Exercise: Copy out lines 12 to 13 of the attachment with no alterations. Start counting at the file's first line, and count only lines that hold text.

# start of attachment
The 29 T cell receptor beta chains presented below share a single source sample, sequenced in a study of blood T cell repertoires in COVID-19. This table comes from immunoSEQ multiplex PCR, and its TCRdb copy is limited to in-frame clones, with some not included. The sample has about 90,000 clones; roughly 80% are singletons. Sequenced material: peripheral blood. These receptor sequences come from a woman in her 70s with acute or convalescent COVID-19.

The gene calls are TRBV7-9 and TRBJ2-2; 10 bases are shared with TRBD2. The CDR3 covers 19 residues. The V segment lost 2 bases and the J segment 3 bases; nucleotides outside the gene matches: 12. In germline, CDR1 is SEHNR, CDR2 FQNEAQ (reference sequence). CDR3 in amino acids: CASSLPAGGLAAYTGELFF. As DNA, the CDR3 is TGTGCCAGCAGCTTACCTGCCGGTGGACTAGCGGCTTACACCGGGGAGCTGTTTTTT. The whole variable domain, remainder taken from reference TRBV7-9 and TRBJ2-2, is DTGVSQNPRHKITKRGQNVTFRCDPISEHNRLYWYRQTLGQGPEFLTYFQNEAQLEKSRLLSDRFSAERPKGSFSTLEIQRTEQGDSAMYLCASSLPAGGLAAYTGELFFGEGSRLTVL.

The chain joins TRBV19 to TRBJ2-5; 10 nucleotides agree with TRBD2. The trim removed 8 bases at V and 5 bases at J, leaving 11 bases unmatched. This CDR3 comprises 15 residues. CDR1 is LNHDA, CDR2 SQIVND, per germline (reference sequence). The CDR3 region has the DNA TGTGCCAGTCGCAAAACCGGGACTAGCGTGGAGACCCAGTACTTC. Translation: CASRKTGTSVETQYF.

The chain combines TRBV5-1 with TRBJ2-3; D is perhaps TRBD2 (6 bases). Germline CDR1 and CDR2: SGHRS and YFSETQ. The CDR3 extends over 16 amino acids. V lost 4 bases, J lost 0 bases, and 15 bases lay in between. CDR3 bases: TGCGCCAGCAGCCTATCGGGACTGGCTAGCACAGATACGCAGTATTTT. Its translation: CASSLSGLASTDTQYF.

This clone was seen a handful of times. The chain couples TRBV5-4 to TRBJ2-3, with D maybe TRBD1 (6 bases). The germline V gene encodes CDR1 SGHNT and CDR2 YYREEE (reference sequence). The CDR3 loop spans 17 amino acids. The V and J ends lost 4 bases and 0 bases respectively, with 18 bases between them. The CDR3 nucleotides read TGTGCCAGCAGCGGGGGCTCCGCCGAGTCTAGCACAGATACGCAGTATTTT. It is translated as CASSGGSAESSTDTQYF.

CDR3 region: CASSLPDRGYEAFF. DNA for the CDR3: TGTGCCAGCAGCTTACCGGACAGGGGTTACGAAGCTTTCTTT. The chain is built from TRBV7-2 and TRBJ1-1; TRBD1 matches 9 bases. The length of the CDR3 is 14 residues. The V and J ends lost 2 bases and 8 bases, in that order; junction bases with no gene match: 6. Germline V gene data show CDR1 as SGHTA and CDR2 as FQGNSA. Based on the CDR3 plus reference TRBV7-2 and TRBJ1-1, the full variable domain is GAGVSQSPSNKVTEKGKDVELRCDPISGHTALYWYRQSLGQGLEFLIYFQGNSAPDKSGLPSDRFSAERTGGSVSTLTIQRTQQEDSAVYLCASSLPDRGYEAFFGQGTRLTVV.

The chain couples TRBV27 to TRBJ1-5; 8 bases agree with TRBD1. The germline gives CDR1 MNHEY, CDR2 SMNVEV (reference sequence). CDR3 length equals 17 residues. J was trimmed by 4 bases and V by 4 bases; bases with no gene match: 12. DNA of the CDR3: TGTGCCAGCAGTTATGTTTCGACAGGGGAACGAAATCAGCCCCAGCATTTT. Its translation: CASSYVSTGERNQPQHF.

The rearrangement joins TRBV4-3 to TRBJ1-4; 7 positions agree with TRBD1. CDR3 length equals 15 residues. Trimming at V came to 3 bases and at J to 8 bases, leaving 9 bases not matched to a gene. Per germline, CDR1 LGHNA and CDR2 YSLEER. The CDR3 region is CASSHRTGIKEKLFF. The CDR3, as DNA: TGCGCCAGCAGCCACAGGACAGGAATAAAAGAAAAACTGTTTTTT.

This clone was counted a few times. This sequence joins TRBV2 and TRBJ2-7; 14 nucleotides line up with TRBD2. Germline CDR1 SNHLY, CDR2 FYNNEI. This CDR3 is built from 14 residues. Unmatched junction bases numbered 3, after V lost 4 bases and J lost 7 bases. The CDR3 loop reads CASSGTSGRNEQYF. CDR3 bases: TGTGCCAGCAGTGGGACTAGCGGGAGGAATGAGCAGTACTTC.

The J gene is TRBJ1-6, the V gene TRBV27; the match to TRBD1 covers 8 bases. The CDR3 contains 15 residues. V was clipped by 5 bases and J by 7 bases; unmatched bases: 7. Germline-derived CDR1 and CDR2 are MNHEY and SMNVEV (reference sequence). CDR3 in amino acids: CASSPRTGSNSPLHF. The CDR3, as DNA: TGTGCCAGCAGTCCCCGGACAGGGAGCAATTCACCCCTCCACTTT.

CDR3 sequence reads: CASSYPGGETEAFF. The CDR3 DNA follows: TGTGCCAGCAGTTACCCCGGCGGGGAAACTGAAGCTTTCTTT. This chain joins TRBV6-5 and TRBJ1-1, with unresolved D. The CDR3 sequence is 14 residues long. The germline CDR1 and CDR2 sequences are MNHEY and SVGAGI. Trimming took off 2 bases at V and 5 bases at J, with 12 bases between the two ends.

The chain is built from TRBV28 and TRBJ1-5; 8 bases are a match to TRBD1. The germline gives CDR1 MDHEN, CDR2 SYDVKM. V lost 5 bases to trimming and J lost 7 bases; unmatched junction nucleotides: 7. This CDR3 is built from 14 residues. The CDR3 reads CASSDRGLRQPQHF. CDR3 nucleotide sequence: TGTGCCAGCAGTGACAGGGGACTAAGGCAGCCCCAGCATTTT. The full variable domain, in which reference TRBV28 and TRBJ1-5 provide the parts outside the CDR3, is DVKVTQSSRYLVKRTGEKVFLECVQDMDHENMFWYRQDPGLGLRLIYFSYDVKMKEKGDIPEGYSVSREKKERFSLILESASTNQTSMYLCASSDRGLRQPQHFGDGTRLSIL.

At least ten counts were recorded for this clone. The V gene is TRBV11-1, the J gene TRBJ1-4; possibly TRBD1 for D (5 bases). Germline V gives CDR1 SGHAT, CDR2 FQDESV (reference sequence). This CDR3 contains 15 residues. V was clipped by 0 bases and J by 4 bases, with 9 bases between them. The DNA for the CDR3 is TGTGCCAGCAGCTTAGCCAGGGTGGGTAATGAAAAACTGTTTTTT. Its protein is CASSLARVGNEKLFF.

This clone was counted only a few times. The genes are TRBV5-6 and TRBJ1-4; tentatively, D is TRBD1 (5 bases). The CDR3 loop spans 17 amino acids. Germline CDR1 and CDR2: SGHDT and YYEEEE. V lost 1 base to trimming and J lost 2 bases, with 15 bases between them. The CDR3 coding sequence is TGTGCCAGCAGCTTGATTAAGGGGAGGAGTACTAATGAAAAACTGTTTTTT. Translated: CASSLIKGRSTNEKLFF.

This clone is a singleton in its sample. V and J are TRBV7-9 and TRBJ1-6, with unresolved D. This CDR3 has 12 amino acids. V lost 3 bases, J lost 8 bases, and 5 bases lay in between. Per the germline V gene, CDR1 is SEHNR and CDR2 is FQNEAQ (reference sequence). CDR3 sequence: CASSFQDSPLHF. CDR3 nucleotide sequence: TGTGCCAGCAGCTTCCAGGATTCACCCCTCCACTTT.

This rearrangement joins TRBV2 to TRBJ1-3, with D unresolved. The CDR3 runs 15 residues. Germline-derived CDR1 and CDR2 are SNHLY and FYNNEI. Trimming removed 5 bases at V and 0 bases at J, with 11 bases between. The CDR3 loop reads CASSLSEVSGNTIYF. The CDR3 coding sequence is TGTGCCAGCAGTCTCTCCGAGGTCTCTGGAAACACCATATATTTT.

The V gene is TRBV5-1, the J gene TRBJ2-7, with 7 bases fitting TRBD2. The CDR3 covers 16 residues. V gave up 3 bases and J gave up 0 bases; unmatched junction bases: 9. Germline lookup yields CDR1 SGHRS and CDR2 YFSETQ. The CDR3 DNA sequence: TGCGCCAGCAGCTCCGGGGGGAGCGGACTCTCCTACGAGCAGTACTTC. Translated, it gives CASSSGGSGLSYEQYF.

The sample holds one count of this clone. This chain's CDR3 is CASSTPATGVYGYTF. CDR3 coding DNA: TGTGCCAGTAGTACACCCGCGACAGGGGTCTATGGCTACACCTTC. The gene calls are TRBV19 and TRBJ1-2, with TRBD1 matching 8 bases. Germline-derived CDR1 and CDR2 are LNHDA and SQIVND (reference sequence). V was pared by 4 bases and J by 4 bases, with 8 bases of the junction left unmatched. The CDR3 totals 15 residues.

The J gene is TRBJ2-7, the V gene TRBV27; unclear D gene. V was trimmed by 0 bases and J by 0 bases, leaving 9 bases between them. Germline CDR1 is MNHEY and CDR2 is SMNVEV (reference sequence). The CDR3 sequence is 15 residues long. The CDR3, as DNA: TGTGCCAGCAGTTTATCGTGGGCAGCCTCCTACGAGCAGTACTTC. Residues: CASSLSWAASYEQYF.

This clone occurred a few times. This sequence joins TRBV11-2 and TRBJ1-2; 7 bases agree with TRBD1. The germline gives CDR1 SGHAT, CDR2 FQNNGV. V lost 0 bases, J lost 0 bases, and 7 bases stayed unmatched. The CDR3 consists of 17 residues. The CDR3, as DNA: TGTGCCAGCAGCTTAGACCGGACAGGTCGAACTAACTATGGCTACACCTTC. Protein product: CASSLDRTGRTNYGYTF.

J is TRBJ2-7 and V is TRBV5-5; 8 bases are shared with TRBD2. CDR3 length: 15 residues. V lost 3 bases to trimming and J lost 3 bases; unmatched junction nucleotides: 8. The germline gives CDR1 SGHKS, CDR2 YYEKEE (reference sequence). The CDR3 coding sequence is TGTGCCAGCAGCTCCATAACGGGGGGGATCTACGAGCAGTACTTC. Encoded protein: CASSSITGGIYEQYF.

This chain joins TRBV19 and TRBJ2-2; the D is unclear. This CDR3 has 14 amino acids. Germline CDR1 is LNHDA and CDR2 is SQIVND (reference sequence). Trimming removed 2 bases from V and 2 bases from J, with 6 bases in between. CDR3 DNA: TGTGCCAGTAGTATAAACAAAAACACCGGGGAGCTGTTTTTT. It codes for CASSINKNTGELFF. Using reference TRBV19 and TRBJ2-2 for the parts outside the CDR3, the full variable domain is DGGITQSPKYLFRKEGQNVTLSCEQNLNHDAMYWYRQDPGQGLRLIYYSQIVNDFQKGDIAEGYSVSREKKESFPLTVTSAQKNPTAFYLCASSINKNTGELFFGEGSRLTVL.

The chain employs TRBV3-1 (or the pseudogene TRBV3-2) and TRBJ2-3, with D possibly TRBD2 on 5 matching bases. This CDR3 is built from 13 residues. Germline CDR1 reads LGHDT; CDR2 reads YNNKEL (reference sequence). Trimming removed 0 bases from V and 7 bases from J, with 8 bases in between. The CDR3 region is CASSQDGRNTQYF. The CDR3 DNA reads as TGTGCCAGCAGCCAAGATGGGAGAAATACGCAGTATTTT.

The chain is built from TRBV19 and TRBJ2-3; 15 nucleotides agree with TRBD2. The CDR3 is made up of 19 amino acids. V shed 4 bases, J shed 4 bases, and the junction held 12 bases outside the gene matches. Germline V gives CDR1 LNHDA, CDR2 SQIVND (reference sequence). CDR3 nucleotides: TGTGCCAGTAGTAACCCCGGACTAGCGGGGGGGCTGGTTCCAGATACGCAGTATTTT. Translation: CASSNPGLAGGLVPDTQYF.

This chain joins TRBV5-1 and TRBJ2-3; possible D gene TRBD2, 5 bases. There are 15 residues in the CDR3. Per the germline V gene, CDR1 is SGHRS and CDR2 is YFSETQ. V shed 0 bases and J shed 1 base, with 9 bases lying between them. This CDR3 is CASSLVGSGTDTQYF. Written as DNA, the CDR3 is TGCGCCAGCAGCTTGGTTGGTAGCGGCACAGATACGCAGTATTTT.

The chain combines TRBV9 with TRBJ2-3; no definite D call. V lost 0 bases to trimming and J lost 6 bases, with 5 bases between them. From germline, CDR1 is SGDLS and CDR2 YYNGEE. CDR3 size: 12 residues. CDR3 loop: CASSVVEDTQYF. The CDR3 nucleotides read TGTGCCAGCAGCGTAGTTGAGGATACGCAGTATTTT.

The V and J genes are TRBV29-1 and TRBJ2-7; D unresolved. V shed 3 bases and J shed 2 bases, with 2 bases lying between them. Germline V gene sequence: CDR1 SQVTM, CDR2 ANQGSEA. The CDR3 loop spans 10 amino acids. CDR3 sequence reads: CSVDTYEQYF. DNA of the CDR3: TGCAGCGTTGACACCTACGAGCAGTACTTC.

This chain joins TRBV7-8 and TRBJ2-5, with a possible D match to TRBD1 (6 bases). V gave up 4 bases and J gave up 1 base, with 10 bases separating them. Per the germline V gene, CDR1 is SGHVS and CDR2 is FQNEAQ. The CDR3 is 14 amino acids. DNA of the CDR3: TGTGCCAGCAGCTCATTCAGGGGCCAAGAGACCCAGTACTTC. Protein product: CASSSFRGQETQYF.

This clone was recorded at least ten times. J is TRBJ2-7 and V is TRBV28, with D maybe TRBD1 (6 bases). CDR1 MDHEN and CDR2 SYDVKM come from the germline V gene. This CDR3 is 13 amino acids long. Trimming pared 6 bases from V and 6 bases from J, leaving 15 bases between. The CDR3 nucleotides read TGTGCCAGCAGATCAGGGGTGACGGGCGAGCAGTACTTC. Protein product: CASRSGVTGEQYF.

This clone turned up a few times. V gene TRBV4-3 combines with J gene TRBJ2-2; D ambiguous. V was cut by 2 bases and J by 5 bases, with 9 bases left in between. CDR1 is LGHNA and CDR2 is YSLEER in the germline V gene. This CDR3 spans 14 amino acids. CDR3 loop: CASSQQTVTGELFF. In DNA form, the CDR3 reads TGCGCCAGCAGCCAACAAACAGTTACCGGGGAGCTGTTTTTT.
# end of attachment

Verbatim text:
The chain is built from TRBV28 and TRBJ1-5; 8 bases are a match to TRBD1. The germline gives CDR1 MDHEN, CDR2 SYDVKM. V lost 5 bases to trimming and J lost 7 bases; unmatched junction nucleotides: 7. This CDR3 is built from 14 residues. The CDR3 reads CASSDRGLRQPQHF. CDR3 nucleotide sequence: TGTGCCAGCAGTGACAGGGGACTAAGGCAGCCCCAGCATTTT. The full variable domain, in which reference TRBV28 and TRBJ1-5 provide the parts outside the CDR3, is DVKVTQSSRYLVKRTGEKVFLECVQDMDHENMFWYRQDPGLGLRLIYFSYDVKMKEKGDIPEGYSVSREKKERFSLILESASTNQTSMYLCASSDRGLRQPQHFGDGTRLSIL.

At least ten counts were recorded for this clone. The V gene is TRBV11-1, the J gene TRBJ1-4; possibly TRBD1 for D (5 bases). Germline V gives CDR1 SGHAT, CDR2 FQDESV (reference sequence). This CDR3 contains 15 residues. V was clipped by 0 bases and J by 4 bases, with 9 bases between them. The DNA for the CDR3 is TGTGCCAGCAGCTTAGCCAGGGTGGGTAATGAAAAACTGTTTTTT. Its protein is CASSLARVGNEKLFF.